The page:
Text 3 Scholastic thinkers held a wide variety of doctrines in both philosophy and theology， the study of religion. What gives unity to the whole Scholastic movement， the academic practice in Europe from the 9th to the 17th centuries， are the common aims， attitudes， and methods generally accepted by all its members. The chief concern of the Scholastics was not to discover new facts but to integrate the knowledge already acquired separately by Greek reasoning and Christian revelation. This concern is one of the most characteristic differences between Scholasticism and modern thought since the Renaissance. The basic aim of the Scholastics determined certain common attitudes， the most important of which was their conviction of the fundamental harmony between reason and revelation. The Scholastics maintained that because the same God was the source of both types of knowledge and truth was one of his chief attributes， he could not contradict himself in these two ways of speaking. Any apparent opposition between revelation and reason could be traced either to an incorrect use of reason or to an inaccurate interpretation of the words of revelation. Because the Scholastics believed that revelation was the direct teaching of God， it possessed for them a higher degree of truth and certainty than did natural reason. In apparent conflicts between religious faith and philosophic reasoning， faith was thus always the supreme arbiter； the theologians decision overruled that of the philosopher. After the early 13th century， Scholastic thought emphasized more the independence of philosophy within its own domain. Nonetheless， throughout the Scholastic period， philosophy was called the servant of theology， not only because the truth of philosophy was subordinated to that of theology， but also because the theologian used philosophy to understand and explain revelation. This attitude of Scholasticism stands in sharp contrast to the so-called double-truth theory of the Spanish-Arab philosopher and physician Averroёs. His theory assumed that truth was accessible to both philosophy and Islamic theology but that only philosophy could attain it perfectly. The so-called truths of theology served， hence， as imperfect imaginative expressions for the common people of the authentic truth accessible only to philosophy. Averroёs maintained that philosophic truth could even contradict， at least verbally， the teachings of Islamic theology. As a result of their belief in the harmony between faith and reason， the Scholastics attempted to determine the precise scope and competence of each of these faculties. Many early Scholastics， such as the Italian ecclesiastic and philosopher St. Anselm， did not clearly distinguish the two and were overconfident that reason could prove certain doctrines of revelation. Later， at the height of the mature period of Scholasticism， the Italian theologian and philosopher St. Thomas Aquinas worked out a balance between reason and revelation.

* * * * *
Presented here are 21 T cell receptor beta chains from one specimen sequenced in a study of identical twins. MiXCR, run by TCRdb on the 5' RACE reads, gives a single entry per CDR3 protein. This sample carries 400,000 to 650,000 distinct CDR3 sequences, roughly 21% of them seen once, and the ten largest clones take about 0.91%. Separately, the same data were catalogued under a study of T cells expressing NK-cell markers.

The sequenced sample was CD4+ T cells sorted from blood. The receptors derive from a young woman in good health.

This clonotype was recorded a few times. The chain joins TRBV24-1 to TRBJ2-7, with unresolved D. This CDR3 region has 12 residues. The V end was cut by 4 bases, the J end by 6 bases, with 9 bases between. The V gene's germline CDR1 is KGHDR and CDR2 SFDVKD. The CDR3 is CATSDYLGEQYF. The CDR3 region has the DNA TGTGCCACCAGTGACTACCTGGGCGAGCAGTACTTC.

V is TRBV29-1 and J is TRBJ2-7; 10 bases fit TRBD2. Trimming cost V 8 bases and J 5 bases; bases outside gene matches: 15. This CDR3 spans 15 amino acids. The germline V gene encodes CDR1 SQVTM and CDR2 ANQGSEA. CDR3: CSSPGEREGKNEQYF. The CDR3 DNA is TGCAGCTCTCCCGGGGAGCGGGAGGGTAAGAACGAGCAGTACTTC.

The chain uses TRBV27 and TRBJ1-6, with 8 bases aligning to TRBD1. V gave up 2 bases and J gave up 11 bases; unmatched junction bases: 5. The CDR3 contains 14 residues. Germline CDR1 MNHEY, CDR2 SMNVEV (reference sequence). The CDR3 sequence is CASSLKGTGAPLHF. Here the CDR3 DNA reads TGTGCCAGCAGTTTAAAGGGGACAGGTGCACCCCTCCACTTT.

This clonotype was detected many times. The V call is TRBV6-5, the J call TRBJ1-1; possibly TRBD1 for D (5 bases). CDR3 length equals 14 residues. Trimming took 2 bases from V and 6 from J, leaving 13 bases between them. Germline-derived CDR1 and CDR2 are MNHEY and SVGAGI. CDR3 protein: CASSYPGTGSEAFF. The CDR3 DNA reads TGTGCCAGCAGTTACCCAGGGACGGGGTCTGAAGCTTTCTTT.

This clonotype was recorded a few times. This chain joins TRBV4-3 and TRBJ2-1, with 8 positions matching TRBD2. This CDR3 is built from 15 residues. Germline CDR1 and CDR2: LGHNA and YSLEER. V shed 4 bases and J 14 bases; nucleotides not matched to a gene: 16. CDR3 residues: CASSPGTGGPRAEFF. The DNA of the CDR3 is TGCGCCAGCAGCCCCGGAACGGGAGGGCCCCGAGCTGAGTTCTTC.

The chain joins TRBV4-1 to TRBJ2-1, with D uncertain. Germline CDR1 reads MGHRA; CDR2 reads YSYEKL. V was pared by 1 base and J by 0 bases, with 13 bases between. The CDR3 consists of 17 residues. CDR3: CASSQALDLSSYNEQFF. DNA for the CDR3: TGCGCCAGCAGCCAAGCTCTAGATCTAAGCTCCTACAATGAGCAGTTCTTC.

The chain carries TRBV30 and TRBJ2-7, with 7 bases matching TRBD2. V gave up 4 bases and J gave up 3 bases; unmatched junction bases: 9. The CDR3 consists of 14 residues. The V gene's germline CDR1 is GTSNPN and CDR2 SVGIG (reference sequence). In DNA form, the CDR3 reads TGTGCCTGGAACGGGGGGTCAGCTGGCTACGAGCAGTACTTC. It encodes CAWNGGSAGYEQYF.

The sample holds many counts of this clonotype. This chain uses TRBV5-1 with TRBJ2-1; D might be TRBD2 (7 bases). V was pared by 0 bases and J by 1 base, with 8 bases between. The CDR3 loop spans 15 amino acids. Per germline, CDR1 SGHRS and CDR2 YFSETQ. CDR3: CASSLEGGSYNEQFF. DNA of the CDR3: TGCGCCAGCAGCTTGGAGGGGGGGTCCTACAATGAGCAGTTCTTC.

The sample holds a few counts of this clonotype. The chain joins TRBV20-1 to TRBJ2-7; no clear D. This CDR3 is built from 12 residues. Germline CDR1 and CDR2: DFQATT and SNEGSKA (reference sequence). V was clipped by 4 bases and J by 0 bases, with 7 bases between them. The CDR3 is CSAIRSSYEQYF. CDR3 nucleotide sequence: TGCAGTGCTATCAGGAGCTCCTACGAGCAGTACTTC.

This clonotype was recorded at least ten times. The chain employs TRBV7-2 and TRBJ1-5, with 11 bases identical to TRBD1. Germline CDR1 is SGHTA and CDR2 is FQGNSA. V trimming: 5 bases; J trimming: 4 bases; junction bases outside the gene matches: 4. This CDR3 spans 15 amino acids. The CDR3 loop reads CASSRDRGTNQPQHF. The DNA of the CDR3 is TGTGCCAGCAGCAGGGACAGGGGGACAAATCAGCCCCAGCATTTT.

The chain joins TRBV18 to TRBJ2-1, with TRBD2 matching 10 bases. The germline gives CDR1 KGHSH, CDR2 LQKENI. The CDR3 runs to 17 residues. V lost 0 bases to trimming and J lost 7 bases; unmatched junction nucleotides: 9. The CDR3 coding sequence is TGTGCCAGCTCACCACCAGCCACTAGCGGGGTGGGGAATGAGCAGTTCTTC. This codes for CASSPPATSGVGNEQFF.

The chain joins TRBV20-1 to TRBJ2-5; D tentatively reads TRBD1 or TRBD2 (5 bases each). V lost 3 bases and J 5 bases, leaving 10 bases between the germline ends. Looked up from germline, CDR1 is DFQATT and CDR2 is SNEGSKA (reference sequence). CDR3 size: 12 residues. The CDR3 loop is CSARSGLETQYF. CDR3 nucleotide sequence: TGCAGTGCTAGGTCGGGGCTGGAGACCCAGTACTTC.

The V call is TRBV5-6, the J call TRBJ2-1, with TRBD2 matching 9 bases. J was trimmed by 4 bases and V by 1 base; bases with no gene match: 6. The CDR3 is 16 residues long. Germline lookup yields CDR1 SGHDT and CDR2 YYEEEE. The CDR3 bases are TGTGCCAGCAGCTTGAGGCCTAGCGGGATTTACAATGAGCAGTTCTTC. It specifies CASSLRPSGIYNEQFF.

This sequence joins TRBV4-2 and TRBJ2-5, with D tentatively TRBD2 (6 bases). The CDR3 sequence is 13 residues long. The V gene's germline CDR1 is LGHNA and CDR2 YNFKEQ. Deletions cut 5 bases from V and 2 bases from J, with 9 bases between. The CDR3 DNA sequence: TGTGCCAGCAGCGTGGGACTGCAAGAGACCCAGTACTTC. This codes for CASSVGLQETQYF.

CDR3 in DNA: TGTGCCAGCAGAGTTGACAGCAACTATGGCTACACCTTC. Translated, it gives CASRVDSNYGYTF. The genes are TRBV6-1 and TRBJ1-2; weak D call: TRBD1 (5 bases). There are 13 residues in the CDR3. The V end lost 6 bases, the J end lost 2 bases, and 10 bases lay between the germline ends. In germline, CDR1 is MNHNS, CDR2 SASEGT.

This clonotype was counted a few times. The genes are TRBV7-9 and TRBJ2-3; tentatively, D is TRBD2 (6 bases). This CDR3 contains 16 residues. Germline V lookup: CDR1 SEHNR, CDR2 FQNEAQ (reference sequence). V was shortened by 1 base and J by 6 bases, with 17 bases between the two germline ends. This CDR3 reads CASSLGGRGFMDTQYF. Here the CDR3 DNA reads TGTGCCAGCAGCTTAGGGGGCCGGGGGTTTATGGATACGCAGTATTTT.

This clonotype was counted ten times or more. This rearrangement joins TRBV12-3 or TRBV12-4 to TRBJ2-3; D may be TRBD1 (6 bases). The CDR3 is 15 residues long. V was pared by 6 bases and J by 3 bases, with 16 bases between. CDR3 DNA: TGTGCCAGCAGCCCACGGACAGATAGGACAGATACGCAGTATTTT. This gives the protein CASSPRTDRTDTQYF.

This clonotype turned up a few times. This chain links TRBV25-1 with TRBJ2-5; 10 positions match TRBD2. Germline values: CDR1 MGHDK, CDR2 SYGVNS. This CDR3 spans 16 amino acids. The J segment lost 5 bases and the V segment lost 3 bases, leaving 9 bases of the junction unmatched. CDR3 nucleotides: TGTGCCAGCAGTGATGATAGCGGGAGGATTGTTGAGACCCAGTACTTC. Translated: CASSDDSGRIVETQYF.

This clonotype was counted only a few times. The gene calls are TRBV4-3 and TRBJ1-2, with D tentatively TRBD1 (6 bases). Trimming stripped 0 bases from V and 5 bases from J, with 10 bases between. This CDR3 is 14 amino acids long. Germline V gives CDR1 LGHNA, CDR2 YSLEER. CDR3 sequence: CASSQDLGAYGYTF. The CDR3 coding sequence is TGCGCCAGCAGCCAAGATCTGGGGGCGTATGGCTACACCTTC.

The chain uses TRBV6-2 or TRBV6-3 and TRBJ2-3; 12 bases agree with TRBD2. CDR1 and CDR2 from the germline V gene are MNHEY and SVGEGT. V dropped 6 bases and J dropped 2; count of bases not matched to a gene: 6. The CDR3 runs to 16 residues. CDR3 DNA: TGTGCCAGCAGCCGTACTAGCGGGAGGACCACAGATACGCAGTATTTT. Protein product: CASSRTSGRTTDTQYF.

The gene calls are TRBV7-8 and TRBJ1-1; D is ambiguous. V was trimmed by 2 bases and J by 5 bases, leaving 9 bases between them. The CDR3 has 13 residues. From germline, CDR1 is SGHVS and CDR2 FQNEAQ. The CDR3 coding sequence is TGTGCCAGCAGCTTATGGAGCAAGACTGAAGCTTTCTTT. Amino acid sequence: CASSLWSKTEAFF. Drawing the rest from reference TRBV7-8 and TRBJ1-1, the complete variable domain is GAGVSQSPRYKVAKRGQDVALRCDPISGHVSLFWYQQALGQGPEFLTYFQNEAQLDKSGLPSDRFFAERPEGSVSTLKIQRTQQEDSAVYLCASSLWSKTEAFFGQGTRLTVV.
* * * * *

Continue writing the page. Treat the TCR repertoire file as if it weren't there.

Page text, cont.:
1. With the Scholastics， the search for new knowledge _____.
［A］ stopped completely［B］ slowed down
［C］ advanced rapidly［D］ awaked gradually
2. Which of the following best illustrates the relation between reason and revelation？
［A］ They are simply identical.［B］ Revelation guides reason.
［C］ They are occasionally contradictory.［D］ Reason is used to perfect revelation.
3. It can be inferred from Paragraph 2 of the text that _____.
［A］ the position of philosophy as a humble servant was accepted
［B］ religion had turned into a hamper to the functioning of philosophy
［C］ philosophers often quoted revelation to support themselves
［D］ philosophers were sometimes referred to in religious practice
4. Averroёs held that _____.
［A］ Islamic theology was often subordinate to philosophy
［B］ religious truth was nothing but imaginative fantasy
［C］ real truth was inaccessible to many common people
［D］ imperfect expressions were result of flawed religion
5. Which of the following is most likely to be discussed in the part succeeding this text？
［A］ Relations of St. T. Aquinas‘ achievements to previous efforts.
［B］ How St. T. Aquinas worked out in the balance in discussion.
［C］ Other endeavors on the relationship of reason and revelation.
［D］ Outstanding features of the mature period of Scholasticism.